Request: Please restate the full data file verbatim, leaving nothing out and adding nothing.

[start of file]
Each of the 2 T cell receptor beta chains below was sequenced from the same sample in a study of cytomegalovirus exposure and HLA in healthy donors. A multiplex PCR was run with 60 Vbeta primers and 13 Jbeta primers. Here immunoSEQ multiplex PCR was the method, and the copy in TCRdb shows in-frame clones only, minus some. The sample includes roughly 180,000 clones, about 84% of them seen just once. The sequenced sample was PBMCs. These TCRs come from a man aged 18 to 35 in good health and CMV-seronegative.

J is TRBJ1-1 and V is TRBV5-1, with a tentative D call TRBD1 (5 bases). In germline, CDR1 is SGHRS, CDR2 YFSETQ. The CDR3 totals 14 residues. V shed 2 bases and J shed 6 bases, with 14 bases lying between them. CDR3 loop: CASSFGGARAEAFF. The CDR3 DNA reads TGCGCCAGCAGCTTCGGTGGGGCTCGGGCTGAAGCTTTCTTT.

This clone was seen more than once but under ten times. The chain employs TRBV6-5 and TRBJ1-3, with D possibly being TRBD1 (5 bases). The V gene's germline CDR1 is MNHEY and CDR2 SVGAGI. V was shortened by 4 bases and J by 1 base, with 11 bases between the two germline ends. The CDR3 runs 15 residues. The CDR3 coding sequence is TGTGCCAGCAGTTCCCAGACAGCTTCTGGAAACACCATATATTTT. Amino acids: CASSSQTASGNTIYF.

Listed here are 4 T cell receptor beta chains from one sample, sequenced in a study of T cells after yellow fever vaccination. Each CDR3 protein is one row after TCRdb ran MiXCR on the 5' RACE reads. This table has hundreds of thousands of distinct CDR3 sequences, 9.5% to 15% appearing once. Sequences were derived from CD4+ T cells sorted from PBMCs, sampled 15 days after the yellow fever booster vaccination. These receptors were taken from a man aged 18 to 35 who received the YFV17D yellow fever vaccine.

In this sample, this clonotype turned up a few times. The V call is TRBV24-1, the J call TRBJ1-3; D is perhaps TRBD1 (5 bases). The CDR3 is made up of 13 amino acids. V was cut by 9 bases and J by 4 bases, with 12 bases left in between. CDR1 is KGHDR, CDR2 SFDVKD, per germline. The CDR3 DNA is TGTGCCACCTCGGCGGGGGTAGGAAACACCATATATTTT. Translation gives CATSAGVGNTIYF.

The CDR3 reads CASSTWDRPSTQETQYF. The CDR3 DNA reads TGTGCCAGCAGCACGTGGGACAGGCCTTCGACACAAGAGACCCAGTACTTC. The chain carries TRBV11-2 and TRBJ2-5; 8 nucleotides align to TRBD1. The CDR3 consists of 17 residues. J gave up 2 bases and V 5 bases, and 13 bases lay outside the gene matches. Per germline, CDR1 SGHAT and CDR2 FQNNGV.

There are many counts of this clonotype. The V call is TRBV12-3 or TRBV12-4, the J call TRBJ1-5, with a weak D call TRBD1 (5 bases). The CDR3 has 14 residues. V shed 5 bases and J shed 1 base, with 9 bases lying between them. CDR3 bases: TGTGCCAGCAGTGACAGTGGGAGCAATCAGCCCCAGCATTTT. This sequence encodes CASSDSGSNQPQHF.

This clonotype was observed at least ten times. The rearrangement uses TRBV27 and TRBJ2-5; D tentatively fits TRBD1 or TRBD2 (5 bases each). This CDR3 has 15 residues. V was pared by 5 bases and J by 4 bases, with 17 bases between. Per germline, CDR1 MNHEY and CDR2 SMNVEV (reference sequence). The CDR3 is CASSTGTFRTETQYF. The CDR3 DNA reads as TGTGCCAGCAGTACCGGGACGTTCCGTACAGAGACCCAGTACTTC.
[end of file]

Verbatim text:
Each of the 2 T cell receptor beta chains below was sequenced from the same sample in a study of cytomegalovirus exposure and HLA in healthy donors. A multiplex PCR was run with 60 Vbeta primers and 13 Jbeta primers. Here immunoSEQ multiplex PCR was the method, and the copy in TCRdb shows in-frame clones only, minus some. The sample includes roughly 180,000 clones, about 84% of them seen just once. The sequenced sample was PBMCs. These TCRs come from a man aged 18 to 35 in good health and CMV-seronegative.

J is TRBJ1-1 and V is TRBV5-1, with a tentative D call TRBD1 (5 bases). In germline, CDR1 is SGHRS, CDR2 YFSETQ. The CDR3 totals 14 residues. V shed 2 bases and J shed 6 bases, with 14 bases lying between them. CDR3 loop: CASSFGGARAEAFF. The CDR3 DNA reads TGCGCCAGCAGCTTCGGTGGGGCTCGGGCTGAAGCTTTCTTT.

This clone was seen more than once but under ten times. The chain employs TRBV6-5 and TRBJ1-3, with D possibly being TRBD1 (5 bases). The V gene's germline CDR1 is MNHEY and CDR2 SVGAGI. V was shortened by 4 bases and J by 1 base, with 11 bases between the two germline ends. The CDR3 runs 15 residues. The CDR3 coding sequence is TGTGCCAGCAGTTCCCAGACAGCTTCTGGAAACACCATATATTTT. Amino acids: CASSSQTASGNTIYF.

Listed here are 4 T cell receptor beta chains from one sample, sequenced in a study of T cells after yellow fever vaccination. Each CDR3 protein is one row after TCRdb ran MiXCR on the 5' RACE reads. This table has hundreds of thousands of distinct CDR3 sequences, 9.5% to 15% appearing once. Sequences were derived from CD4+ T cells sorted from PBMCs, sampled 15 days after the yellow fever booster vaccination. These receptors were taken from a man aged 18 to 35 who received the YFV17D yellow fever vaccine.

In this sample, this clonotype turned up a few times. The V call is TRBV24-1, the J call TRBJ1-3; D is perhaps TRBD1 (5 bases). The CDR3 is made up of 13 amino acids. V was cut by 9 bases and J by 4 bases, with 12 bases left in between. CDR1 is KGHDR, CDR2 SFDVKD, per germline. The CDR3 DNA is TGTGCCACCTCGGCGGGGGTAGGAAACACCATATATTTT. Translation gives CATSAGVGNTIYF.

The CDR3 reads CASSTWDRPSTQETQYF. The CDR3 DNA reads TGTGCCAGCAGCACGTGGGACAGGCCTTCGACACAAGAGACCCAGTACTTC. The chain carries TRBV11-2 and TRBJ2-5; 8 nucleotides align to TRBD1. The CDR3 consists of 17 residues. J gave up 2 bases and V 5 bases, and 13 bases lay outside the gene matches. Per germline, CDR1 SGHAT and CDR2 FQNNGV.

There are many counts of this clonotype. The V call is TRBV12-3 or TRBV12-4, the J call TRBJ1-5, with a weak D call TRBD1 (5 bases). The CDR3 has 14 residues. V shed 5 bases and J shed 1 base, with 9 bases lying between them. CDR3 bases: TGTGCCAGCAGTGACAGTGGGAGCAATCAGCCCCAGCATTTT. This sequence encodes CASSDSGSNQPQHF.

This clonotype was observed at least ten times. The rearrangement uses TRBV27 and TRBJ2-5; D tentatively fits TRBD1 or TRBD2 (5 bases each). This CDR3 has 15 residues. V was pared by 5 bases and J by 4 bases, with 17 bases between. Per germline, CDR1 MNHEY and CDR2 SMNVEV (reference sequence). The CDR3 is CASSTGTFRTETQYF. The CDR3 DNA reads as TGTGCCAGCAGTACCGGGACGTTCCGTACAGAGACCCAGTACTTC.